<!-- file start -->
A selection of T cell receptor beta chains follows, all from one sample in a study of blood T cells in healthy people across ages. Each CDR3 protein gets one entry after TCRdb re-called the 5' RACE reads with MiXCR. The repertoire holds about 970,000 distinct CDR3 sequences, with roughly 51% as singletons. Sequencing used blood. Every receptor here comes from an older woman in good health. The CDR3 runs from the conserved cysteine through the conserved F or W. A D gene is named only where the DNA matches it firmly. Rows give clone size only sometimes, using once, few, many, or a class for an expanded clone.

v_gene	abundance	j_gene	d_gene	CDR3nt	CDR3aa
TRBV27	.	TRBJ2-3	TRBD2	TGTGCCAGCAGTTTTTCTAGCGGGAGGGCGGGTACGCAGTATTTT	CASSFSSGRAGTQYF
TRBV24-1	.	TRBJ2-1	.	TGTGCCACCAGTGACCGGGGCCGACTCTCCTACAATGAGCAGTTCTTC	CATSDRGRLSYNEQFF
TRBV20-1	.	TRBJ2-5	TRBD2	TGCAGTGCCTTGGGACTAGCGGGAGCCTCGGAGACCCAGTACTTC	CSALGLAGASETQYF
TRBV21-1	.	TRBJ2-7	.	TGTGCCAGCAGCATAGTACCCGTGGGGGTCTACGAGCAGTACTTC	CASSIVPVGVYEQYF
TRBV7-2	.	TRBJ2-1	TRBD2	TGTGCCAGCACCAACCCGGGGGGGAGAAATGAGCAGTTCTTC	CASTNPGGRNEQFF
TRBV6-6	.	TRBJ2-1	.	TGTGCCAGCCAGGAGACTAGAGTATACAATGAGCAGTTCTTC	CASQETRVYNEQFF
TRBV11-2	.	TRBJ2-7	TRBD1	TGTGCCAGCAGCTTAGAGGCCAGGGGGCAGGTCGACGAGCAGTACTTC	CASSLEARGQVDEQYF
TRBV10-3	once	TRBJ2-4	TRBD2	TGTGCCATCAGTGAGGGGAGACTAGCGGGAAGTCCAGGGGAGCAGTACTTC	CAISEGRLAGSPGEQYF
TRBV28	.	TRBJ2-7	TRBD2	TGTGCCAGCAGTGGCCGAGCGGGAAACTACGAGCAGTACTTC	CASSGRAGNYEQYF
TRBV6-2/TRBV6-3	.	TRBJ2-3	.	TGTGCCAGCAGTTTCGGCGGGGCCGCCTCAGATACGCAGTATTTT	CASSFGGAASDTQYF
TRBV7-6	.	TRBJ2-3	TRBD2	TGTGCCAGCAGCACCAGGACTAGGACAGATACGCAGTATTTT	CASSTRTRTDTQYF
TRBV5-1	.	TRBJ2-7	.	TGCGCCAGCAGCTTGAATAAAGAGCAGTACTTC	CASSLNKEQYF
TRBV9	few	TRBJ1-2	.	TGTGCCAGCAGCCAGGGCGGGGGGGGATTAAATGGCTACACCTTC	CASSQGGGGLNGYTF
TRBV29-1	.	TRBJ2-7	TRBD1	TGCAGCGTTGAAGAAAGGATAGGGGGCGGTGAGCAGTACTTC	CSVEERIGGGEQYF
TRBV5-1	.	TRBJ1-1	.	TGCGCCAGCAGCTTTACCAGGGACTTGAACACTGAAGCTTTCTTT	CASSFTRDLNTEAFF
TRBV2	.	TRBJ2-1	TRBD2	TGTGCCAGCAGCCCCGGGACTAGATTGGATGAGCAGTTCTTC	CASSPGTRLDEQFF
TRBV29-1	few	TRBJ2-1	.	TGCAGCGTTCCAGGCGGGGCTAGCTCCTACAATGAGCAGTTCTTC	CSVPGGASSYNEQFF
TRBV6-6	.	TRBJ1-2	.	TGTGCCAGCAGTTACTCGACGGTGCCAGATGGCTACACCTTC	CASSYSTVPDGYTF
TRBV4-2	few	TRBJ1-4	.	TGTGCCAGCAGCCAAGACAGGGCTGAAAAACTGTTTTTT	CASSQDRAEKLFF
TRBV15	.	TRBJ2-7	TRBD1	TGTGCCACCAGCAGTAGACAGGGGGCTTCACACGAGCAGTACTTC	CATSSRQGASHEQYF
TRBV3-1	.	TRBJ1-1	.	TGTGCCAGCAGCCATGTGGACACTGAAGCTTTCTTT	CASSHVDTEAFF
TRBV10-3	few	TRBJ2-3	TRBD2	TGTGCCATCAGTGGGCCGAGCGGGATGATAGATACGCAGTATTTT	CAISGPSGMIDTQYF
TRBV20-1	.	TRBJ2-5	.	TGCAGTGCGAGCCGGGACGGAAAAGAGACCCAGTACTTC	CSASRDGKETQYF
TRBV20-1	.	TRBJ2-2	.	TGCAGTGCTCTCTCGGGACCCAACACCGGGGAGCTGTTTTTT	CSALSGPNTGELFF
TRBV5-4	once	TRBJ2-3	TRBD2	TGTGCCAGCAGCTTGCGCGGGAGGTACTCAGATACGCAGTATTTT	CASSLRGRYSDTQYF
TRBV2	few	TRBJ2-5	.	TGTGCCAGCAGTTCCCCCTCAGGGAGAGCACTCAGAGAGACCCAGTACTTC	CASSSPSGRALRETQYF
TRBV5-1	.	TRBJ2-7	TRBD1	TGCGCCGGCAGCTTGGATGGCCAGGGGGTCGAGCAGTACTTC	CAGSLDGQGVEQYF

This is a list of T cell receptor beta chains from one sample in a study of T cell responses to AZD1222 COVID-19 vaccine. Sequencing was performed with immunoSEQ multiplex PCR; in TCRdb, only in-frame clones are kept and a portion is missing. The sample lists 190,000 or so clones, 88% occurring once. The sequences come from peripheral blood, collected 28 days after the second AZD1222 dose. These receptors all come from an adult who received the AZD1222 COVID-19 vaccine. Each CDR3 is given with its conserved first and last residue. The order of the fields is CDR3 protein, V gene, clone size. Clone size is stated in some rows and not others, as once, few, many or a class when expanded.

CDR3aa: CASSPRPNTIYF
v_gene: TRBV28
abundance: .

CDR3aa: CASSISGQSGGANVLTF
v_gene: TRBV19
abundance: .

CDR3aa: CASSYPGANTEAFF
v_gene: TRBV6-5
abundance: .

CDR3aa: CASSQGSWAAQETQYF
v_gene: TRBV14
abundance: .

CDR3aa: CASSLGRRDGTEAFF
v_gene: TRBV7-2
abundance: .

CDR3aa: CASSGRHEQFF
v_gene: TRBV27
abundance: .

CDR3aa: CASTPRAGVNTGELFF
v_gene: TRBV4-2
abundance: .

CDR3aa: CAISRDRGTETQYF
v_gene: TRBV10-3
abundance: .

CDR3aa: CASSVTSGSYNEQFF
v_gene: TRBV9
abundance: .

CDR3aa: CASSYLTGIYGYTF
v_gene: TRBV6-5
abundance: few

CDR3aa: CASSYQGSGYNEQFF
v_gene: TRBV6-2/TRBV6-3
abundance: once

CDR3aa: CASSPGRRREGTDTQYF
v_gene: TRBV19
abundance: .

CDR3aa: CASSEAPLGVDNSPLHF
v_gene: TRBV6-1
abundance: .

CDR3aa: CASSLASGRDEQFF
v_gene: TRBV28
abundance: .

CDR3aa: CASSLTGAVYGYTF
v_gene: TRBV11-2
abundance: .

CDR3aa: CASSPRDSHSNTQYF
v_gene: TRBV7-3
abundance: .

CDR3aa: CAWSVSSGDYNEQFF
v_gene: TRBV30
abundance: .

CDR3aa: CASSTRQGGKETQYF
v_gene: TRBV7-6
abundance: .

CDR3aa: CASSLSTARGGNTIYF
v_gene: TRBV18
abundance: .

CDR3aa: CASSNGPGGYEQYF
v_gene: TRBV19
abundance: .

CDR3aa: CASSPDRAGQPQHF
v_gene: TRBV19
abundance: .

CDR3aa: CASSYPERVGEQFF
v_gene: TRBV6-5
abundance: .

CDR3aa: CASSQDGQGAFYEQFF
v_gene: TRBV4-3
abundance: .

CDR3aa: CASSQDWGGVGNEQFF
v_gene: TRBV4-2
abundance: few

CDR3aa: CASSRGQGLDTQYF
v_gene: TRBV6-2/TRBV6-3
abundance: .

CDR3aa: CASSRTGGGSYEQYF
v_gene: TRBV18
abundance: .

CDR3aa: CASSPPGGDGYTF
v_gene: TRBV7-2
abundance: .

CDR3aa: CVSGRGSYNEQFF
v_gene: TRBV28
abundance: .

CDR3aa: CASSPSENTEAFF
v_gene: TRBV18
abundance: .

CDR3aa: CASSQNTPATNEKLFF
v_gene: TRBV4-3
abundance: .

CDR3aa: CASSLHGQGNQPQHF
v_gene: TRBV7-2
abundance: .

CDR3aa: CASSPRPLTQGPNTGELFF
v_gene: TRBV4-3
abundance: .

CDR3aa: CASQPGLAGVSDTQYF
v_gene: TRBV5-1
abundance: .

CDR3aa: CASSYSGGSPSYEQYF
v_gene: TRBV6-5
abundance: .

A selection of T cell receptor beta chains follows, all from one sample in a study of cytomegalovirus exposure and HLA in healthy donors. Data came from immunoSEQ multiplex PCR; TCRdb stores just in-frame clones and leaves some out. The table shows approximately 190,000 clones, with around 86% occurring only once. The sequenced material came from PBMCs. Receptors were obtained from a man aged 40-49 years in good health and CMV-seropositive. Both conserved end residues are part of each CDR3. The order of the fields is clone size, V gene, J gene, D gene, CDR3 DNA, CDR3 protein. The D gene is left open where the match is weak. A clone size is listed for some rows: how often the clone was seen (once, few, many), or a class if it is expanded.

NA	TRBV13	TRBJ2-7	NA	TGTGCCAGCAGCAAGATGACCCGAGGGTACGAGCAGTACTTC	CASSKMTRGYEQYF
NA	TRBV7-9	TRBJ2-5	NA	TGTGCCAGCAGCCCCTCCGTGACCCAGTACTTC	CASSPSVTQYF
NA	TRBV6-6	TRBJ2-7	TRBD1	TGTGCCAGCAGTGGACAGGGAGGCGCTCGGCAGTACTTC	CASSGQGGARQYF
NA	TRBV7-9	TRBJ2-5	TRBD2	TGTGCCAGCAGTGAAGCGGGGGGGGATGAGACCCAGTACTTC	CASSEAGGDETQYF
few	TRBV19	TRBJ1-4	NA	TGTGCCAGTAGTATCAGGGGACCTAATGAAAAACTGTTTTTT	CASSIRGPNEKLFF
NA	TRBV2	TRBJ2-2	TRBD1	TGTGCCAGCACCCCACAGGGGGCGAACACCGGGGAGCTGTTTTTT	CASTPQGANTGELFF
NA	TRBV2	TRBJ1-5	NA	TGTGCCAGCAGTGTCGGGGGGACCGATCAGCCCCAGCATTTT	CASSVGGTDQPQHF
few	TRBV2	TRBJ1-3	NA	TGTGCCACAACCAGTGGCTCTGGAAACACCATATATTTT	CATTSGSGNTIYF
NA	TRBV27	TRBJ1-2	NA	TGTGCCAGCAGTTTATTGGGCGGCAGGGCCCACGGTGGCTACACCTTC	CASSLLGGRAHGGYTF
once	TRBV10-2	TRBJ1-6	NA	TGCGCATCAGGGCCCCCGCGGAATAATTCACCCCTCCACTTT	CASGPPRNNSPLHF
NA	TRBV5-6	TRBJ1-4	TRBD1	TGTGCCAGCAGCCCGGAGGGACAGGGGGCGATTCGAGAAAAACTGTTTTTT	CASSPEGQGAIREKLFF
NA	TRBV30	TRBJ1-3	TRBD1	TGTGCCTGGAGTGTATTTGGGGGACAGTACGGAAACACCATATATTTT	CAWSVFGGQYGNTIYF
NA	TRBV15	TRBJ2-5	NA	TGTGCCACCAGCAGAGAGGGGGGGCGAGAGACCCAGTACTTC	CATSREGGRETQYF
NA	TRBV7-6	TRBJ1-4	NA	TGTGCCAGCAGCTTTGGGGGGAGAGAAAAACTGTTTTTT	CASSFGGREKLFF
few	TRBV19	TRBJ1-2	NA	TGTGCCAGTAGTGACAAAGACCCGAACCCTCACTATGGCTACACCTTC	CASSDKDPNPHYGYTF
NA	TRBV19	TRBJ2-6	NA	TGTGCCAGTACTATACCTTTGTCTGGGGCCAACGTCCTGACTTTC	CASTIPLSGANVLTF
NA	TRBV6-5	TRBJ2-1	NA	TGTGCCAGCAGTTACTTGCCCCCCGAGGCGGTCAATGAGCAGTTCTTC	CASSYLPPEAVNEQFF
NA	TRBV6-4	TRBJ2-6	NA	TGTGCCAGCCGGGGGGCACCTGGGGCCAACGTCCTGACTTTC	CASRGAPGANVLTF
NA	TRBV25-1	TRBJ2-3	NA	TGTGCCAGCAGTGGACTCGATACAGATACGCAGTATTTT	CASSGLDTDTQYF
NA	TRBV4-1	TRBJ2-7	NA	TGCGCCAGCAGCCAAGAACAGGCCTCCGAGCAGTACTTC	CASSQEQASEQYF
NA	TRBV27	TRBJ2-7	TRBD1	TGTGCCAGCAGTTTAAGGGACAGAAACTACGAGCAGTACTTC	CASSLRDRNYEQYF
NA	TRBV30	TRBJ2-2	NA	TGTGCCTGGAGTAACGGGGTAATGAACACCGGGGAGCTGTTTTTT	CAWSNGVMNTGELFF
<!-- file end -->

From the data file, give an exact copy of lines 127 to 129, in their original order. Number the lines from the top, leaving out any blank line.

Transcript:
CDR3aa: CASQPGLAGVSDTQYF
v_gene: TRBV5-1
abundance: .